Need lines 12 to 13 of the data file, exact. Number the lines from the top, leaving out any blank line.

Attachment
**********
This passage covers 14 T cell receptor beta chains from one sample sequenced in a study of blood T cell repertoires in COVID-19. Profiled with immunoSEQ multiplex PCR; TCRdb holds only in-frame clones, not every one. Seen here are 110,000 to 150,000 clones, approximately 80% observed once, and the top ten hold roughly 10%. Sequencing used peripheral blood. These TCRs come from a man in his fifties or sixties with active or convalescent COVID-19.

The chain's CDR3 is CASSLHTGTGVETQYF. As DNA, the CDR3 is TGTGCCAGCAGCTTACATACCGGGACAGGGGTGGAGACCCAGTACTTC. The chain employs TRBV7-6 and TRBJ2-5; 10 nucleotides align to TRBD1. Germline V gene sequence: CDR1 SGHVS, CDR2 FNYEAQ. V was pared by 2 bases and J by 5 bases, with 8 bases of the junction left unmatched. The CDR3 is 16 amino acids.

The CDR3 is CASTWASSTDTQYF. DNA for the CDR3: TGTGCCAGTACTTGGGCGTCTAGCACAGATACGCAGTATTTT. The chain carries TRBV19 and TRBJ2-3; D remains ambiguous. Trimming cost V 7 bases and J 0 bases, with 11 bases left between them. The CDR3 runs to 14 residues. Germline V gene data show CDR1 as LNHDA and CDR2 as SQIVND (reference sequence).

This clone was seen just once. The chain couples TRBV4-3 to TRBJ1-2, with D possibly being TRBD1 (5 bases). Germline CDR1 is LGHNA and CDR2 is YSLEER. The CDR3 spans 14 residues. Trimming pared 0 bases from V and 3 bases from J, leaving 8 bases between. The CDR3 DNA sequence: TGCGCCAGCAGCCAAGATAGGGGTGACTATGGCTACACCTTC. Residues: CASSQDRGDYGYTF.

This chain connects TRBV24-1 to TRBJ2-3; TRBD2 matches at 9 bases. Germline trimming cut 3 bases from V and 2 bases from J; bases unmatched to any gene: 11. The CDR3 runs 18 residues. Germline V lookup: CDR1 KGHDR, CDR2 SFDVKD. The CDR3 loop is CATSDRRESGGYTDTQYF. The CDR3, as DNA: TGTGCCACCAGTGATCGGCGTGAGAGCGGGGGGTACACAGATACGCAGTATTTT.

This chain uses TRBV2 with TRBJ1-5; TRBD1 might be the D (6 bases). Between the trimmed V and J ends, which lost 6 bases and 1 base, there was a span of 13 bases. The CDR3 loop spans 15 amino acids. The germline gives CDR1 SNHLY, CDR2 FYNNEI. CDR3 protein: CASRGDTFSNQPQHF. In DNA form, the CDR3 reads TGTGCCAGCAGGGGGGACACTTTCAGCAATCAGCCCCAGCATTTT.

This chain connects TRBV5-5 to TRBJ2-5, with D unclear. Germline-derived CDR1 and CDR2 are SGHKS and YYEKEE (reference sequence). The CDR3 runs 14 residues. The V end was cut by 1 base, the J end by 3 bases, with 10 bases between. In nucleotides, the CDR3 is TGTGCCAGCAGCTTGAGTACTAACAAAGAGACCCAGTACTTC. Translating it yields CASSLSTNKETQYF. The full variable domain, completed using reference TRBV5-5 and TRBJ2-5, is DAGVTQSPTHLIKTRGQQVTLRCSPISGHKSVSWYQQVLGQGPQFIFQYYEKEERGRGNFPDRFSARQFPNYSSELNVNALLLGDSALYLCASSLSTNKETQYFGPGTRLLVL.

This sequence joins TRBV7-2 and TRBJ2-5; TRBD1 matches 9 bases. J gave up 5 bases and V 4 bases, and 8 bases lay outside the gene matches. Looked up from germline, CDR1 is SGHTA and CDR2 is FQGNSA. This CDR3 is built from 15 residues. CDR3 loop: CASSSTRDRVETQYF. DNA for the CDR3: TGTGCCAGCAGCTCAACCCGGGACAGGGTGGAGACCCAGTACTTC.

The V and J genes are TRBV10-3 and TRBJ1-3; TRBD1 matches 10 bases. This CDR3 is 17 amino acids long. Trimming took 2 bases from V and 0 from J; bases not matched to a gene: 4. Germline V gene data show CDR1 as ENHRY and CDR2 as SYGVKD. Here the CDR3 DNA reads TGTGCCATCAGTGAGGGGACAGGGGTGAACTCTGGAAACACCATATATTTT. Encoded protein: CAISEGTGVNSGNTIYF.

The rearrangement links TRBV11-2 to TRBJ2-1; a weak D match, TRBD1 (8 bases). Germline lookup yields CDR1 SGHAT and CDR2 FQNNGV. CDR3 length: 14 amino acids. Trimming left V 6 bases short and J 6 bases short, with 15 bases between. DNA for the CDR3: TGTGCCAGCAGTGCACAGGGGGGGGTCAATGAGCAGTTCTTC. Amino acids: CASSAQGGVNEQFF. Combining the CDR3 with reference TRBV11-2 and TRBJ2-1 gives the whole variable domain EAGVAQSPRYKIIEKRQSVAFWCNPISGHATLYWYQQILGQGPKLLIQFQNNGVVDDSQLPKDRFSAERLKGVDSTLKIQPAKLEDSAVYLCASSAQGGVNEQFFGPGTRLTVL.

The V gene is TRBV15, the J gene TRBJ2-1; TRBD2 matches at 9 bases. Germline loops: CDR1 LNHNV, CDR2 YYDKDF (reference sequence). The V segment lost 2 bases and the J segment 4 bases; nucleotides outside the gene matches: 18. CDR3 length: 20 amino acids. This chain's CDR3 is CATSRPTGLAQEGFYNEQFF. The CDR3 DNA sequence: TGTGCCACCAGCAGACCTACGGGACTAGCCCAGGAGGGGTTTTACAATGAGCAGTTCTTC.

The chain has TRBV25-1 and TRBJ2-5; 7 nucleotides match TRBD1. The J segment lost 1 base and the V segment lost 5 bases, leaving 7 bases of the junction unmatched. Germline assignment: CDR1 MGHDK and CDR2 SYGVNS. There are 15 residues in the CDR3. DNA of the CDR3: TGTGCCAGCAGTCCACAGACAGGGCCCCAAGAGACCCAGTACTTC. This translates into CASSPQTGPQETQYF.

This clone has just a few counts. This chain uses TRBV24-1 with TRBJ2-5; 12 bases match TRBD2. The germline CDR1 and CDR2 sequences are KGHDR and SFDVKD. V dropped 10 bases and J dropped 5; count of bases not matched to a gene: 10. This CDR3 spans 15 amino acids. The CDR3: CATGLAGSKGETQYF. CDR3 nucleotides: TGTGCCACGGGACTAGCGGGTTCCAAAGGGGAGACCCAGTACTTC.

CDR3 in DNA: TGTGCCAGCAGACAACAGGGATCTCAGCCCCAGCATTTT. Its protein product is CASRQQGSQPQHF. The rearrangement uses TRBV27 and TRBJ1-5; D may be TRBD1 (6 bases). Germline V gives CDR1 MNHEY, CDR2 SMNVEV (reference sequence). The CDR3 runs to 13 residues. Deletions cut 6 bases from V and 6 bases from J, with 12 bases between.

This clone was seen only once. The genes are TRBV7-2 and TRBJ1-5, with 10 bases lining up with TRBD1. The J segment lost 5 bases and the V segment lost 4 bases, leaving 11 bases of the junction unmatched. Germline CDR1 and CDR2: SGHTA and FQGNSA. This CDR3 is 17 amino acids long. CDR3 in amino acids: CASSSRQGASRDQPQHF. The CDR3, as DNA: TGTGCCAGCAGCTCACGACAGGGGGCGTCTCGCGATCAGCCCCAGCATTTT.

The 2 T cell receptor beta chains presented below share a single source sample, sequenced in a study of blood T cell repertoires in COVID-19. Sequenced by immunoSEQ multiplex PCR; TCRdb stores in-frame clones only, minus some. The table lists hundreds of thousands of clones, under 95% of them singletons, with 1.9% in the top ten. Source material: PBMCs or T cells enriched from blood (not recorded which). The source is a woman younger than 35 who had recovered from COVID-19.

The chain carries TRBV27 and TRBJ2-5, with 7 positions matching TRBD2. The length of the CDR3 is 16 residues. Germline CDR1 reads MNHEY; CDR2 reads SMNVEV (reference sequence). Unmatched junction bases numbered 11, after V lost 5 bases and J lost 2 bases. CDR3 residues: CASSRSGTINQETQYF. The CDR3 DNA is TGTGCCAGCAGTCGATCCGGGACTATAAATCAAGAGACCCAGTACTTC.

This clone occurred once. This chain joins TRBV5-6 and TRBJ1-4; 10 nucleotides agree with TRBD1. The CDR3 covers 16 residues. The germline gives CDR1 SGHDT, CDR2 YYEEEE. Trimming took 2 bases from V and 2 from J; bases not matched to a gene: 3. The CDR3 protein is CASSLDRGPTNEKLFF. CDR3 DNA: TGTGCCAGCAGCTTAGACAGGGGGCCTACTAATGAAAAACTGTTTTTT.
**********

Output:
The chain has TRBV25-1 and TRBJ2-5; 7 nucleotides match TRBD1. The J segment lost 1 base and the V segment lost 5 bases, leaving 7 bases of the junction unmatched. Germline assignment: CDR1 MGHDK and CDR2 SYGVNS. There are 15 residues in the CDR3. DNA of the CDR3: TGTGCCAGCAGTCCACAGACAGGGCCCCAAGAGACCCAGTACTTC. This translates into CASSPQTGPQETQYF.

This clone has just a few counts. This chain uses TRBV24-1 with TRBJ2-5; 12 bases match TRBD2. The germline CDR1 and CDR2 sequences are KGHDR and SFDVKD. V dropped 10 bases and J dropped 5; count of bases not matched to a gene: 10. This CDR3 spans 15 amino acids. The CDR3: CATGLAGSKGETQYF. CDR3 nucleotides: TGTGCCACGGGACTAGCGGGTTCCAAAGGGGAGACCCAGTACTTC.